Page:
Here’s another topic for my teacher journal and I hope to get some external input in the comments on it. In every class there should be some sort of rewards system. Kids are small adults and adults work for rewards, why shouldn’t they? In teaching, I have found the PC and mainstream way most teachers take is the way of monetary rewards. Kids follow the rules and get junk the teacher buys with her/his own money or other sources. There is a problem I see with this monetized rewards system. If kids do right to get a tangible physical reward, they will only do right when they can get a reward. This is a poor way to prepare kids for life because many times in life we are not rewarded monetarily for doing the right thing.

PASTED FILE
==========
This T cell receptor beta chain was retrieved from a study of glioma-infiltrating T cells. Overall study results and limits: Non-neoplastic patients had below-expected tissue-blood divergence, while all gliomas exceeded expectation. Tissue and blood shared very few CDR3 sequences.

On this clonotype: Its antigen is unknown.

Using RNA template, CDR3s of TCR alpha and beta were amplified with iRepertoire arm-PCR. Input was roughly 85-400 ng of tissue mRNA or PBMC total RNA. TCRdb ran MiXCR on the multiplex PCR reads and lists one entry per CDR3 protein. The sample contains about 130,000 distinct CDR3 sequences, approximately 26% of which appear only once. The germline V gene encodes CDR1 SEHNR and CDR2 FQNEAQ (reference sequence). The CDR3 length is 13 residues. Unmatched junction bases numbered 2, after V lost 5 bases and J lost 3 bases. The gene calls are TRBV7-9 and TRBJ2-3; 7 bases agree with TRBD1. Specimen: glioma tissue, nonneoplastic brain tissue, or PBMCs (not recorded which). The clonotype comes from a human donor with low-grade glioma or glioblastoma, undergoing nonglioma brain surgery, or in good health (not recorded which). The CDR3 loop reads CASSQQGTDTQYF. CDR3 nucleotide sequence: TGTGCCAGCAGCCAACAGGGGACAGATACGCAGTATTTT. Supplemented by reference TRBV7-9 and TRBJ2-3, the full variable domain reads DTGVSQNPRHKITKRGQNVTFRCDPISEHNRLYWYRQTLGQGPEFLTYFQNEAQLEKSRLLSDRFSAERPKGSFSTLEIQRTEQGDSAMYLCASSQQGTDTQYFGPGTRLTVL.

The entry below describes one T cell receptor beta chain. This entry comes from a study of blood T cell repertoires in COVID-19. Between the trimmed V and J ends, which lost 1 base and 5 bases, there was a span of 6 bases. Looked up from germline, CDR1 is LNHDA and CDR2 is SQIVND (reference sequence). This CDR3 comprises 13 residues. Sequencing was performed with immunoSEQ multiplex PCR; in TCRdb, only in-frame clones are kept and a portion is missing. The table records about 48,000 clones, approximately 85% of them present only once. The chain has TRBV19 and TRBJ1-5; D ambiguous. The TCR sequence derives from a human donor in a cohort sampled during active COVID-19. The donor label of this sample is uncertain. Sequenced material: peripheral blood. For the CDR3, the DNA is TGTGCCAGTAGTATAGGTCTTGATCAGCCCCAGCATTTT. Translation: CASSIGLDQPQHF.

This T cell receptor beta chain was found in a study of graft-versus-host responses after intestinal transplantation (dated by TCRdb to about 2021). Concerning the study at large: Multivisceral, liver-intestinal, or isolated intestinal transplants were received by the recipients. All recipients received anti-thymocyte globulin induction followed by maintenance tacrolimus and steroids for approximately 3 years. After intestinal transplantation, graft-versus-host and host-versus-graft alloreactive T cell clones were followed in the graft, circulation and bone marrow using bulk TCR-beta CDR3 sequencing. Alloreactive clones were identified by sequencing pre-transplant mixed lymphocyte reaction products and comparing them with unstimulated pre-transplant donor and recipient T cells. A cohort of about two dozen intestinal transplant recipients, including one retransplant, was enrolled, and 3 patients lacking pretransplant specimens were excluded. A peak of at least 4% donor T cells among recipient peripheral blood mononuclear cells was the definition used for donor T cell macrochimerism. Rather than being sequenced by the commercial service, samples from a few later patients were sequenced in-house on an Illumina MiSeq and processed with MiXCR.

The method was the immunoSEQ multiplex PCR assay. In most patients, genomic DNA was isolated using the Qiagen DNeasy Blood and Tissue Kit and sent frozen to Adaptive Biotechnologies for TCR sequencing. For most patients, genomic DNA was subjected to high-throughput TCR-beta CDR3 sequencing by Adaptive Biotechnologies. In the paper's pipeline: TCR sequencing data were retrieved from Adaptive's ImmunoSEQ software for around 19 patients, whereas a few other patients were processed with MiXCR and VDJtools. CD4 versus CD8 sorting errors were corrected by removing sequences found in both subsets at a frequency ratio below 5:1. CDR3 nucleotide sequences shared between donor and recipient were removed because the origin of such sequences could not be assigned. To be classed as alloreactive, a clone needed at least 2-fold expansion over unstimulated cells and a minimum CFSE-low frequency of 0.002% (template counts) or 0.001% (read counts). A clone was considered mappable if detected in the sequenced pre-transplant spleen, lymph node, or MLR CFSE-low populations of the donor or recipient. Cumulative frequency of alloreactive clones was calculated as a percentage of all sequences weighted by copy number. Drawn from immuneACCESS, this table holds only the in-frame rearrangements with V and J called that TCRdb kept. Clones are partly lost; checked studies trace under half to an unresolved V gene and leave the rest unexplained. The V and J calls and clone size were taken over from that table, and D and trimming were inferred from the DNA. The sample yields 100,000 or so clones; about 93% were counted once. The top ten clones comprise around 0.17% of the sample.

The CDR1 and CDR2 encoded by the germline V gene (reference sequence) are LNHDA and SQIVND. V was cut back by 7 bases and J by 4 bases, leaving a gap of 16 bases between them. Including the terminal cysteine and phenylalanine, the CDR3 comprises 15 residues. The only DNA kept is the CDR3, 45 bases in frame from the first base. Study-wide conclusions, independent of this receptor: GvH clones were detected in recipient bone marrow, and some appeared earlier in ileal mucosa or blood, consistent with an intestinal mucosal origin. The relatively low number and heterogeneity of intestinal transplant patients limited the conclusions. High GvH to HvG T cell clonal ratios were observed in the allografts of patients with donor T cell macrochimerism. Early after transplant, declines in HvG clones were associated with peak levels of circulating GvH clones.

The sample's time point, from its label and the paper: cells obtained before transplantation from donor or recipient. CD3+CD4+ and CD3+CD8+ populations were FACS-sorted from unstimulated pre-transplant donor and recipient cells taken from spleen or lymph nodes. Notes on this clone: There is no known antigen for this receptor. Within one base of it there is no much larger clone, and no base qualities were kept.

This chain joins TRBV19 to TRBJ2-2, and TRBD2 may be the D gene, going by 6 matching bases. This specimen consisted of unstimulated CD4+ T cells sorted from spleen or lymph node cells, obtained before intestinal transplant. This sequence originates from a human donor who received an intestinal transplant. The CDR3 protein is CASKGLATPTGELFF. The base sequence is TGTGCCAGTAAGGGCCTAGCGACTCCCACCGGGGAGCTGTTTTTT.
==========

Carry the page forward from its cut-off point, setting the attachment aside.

I prefer non monetary rewards. When I was a Pizza Hut manager, the trainers told us that people will do more for a compliment than they will for a slight raise. People want to be seen. Again, students are small people so why wouldn’t they behave the same way grownups do? Throughout the day, I make sure I am giving high fives and compliments when they are warranted. I don’t go out and buy a bunch of monetary “prizes” for my students. Once in a while I will buy my kids stuff but I keep this few and far between because I know training them to crave non-monetary rewards is a more suitable training for the world we all live and work in.
It’s possible I’m a little bitter because in 1997 something happened in my classroom that really changed me. I bought a small mechanized Harley Davidson motorcycle toy to give away at the end of the month. (I also regularly bought monetary rewards for my class at that time). The $40 toy was stolen off my desk and I never retrieved it. The kids never revealed who and how it was taken. I decided pretty soon after that event that it was not the best idea to have monetary rewards in the classroom. That’s my view, what do you think?